Render One Pig


100 Years of Palouse

Culinary History

Carcasses to be butchered

The Whitman County Historical Society needs your generous contributions of recipes, food related stories and images for a book about food grown and prepared on the Palouse from the 1860s to the 1960s.


25 pounds pork, 2 ounces pepper

6 ounces salt, 2 ounces sage leaves crushed

stuff into clean hog casings

This is an example of an early recipe. We are looking for recipes of meats, side dishes, baked goods, beverages, desserts as well as home canned, salted, smoked and pickled foods as they were prepared on the farm and in the town. We are also interested in your food related pictures and stories.


The title, Render on Pig, coined by Dave Apple is a metaphor, pointing to the fact that almost everything harvested on a farm, ranch, garden and orchard by early settlers was processed and used. For example, lard was made into candles or soap  and hides used in clothing, straps, ropes and bridles.


The earliest Palouse Settlers began arriving in the 1860s. Information about work, tools, building styles, live stock, grain and hay is plentiful. However, little is known about food that settlers used and how it was prepared. We have found a few notes referring to chickens, pigs and milk cows and the importance homesteaders attached to a garden and water supply. Some early residents raised sorghum because they couldn’t afford sugar. In addition to wheat, many raised corn for flour. There are a few accounts of meats prepared and then kept in a crock in a cool cellar for a few days. There are also stories of women preparing meals for farm crews and large gatherings. Yet we have found few details as to what foods were prepared.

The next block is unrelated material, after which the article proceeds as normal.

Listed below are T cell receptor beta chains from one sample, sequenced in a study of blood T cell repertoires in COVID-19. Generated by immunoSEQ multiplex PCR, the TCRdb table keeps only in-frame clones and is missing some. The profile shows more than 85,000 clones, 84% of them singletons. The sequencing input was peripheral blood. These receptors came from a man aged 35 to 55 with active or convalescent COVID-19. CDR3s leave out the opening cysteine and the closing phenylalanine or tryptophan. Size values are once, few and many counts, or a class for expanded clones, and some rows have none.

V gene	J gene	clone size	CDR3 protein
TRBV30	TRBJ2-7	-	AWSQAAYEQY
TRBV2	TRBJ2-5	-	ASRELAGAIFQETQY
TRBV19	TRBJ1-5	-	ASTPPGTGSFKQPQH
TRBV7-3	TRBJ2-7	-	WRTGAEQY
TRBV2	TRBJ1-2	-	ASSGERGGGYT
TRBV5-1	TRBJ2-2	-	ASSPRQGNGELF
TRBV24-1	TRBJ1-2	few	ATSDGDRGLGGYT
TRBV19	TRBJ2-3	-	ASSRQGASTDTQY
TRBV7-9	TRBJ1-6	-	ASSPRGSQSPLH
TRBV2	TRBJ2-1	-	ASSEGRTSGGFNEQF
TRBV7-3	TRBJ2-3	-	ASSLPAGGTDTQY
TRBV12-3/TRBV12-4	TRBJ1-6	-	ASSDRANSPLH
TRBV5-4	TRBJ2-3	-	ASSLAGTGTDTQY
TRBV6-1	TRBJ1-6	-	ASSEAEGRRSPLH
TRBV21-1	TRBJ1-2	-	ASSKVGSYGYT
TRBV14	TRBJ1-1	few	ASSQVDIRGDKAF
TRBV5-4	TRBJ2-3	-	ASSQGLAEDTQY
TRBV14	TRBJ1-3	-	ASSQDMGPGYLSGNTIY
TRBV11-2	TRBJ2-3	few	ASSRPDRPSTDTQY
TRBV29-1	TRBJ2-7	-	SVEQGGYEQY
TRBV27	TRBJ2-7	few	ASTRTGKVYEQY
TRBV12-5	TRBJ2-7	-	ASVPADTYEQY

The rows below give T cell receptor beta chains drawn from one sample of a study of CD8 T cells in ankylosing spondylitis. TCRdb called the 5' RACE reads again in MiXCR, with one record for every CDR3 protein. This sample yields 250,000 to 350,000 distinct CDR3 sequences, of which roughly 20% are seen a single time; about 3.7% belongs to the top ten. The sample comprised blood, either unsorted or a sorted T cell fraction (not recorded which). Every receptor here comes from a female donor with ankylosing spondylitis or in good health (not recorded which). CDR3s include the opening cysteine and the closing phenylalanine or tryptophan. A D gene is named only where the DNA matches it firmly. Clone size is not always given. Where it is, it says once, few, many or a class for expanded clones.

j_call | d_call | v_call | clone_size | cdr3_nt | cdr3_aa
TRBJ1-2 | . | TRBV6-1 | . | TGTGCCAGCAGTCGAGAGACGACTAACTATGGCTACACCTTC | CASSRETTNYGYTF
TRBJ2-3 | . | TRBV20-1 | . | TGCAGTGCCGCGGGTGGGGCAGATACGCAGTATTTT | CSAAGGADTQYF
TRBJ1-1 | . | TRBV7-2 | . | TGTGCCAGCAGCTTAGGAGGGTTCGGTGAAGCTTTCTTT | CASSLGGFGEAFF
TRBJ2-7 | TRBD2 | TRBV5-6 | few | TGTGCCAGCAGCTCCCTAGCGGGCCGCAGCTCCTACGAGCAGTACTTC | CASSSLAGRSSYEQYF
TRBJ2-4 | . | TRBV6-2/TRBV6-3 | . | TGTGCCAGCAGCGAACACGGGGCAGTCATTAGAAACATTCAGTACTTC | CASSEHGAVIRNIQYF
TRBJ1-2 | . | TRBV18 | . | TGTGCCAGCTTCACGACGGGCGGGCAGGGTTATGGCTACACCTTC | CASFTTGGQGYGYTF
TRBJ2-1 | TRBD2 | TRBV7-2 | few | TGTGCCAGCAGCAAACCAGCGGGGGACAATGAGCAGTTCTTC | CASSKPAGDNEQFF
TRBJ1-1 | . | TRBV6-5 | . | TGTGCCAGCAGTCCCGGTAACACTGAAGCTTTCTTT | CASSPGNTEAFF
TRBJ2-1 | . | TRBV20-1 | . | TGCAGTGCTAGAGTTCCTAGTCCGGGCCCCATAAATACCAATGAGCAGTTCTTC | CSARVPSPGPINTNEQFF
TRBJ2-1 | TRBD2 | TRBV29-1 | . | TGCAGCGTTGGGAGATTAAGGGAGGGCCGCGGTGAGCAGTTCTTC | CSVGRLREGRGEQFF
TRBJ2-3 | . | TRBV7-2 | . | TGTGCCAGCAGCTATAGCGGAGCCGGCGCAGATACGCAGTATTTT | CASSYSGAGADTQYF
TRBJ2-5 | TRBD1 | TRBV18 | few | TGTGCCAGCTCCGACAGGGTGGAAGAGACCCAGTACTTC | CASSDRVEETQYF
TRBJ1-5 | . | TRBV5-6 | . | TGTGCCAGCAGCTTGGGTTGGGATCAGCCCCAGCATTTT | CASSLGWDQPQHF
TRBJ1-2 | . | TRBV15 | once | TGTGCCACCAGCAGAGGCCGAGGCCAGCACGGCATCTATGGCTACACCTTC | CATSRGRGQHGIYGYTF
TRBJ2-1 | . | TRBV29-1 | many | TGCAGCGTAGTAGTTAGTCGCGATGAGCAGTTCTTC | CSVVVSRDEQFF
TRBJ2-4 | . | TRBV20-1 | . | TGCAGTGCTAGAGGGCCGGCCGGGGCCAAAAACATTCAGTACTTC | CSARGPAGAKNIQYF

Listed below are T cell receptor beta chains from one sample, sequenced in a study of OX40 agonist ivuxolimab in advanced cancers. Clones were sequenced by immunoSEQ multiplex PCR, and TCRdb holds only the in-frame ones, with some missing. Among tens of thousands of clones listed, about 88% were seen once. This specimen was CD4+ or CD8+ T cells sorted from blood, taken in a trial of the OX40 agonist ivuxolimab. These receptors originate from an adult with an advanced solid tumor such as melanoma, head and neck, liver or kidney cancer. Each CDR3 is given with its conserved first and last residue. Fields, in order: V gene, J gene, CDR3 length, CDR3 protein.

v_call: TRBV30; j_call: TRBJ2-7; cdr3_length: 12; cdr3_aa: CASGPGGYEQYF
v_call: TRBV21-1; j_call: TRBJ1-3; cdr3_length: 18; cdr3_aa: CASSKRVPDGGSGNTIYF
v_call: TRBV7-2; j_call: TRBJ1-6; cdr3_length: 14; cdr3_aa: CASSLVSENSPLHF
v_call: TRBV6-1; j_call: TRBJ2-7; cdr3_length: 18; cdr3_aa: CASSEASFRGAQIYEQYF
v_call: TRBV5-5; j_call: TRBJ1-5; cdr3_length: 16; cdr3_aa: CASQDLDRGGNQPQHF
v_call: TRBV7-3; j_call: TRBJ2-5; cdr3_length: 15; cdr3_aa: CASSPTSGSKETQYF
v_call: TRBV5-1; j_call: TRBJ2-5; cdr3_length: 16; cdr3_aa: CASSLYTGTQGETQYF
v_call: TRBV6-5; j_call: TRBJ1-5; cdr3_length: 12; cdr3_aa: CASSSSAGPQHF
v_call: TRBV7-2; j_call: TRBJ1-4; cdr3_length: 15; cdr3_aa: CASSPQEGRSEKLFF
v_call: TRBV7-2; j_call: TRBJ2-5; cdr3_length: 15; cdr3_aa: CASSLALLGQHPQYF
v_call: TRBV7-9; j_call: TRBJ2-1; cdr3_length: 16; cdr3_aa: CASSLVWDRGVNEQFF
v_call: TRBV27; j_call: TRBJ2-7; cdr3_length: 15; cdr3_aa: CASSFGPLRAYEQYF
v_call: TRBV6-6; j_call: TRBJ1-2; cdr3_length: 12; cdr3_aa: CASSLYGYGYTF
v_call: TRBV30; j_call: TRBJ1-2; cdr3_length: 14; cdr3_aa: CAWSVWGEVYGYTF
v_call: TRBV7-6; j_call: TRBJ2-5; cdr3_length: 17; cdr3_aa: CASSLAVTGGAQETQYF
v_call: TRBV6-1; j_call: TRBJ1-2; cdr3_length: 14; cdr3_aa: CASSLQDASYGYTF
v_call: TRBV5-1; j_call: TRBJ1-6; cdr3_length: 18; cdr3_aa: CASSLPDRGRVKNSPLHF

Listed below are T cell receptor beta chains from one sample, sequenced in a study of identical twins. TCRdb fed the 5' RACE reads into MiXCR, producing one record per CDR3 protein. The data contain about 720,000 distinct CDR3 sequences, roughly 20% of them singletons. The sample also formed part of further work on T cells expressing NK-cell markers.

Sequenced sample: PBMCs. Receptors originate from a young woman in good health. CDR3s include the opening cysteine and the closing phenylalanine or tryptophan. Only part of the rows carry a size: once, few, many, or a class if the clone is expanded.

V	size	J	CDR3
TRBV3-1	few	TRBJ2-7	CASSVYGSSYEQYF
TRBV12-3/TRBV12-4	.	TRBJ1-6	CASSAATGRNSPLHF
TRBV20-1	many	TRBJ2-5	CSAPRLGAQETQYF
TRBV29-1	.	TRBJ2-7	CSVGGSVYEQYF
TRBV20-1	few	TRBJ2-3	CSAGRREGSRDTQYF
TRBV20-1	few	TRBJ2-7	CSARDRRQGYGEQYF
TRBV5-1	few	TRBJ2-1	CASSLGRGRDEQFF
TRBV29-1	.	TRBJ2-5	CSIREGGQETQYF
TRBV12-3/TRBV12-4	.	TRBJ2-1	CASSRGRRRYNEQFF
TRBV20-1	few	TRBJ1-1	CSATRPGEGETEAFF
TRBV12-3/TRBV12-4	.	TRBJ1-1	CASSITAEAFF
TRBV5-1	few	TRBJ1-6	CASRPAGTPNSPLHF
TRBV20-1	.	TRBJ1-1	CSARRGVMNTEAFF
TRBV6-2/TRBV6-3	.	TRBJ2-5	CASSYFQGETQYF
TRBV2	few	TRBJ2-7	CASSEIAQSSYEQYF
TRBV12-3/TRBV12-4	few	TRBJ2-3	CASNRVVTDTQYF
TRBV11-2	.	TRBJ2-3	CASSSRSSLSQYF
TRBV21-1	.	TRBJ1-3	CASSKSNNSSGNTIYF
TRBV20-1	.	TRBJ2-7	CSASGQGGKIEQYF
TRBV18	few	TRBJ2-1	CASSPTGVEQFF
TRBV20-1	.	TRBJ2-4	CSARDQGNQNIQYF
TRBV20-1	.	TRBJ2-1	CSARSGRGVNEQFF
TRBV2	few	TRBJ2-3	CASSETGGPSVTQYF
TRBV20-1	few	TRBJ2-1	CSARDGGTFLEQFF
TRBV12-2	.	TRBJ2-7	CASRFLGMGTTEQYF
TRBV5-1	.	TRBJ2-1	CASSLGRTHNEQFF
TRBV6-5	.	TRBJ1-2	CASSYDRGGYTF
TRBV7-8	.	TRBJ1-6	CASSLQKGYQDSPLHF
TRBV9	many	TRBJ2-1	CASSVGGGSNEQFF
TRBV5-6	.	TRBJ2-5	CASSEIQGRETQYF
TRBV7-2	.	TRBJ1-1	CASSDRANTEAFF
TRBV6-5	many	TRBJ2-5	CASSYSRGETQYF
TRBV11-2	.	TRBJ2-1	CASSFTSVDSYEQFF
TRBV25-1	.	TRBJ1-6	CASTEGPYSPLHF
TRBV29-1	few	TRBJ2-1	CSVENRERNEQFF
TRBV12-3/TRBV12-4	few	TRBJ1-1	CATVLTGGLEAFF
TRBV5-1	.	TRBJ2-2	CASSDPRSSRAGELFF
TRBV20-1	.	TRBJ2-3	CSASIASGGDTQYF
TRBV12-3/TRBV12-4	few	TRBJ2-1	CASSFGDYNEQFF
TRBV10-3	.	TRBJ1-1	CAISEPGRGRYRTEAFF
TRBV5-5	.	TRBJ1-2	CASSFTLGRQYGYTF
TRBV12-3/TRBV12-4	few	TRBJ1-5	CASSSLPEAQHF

Palouse settlers arrived from the East and foreign countries to homestead “free land”. Many practiced traditional skills from their homelands and food preparation would not have been an exception. Immigrants came from Germany, Scandinavia and the British Isles; others from Estonia, Latvia, the Ukraine, China as well as other regions of the world. All contributed to the rich culture we have today. We want to include ethnic traditional foods and learn how these changed.

Butchering on the farm

Please send us your contributions of recipes you remember, food related stories and pictures. If you have menus or details of meals cooked for large gatherings like picnics, farm crews, wakes and early weddings please share them with us. One of our main objectives is to show the original recipe and an update of early recipes to be acceptable for modern dietary needs addressing a healthy diet.


Send recipes, stories and pictures via e-mail to Monika:

Or mail to:

Monika Kriebel

P.O. Box 361

Garfield WA 99130

Telephone: 509 635 1336


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